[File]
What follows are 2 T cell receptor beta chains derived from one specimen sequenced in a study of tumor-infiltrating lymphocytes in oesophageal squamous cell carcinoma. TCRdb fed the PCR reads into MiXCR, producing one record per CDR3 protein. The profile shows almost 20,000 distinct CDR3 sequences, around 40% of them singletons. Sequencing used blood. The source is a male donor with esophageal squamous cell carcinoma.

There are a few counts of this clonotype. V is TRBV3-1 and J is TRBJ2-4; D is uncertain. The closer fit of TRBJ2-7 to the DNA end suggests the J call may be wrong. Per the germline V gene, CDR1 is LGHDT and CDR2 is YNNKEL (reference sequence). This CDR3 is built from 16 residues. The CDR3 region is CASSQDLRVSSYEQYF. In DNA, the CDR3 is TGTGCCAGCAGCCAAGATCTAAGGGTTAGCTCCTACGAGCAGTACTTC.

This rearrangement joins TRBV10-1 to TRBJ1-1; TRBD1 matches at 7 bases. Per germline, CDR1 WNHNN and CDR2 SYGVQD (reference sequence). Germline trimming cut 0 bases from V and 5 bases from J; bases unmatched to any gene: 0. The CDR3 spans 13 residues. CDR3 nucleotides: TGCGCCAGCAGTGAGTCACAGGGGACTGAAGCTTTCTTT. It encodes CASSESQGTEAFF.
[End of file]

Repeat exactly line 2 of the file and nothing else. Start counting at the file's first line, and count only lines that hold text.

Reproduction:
There are a few counts of this clonotype. V is TRBV3-1 and J is TRBJ2-4; D is uncertain. The closer fit of TRBJ2-7 to the DNA end suggests the J call may be wrong. Per the germline V gene, CDR1 is LGHDT and CDR2 is YNNKEL (reference sequence). This CDR3 is built from 16 residues. The CDR3 region is CASSQDLRVSSYEQYF. In DNA, the CDR3 is TGTGCCAGCAGCCAAGATCTAAGGGTTAGCTCCTACGAGCAGTACTTC.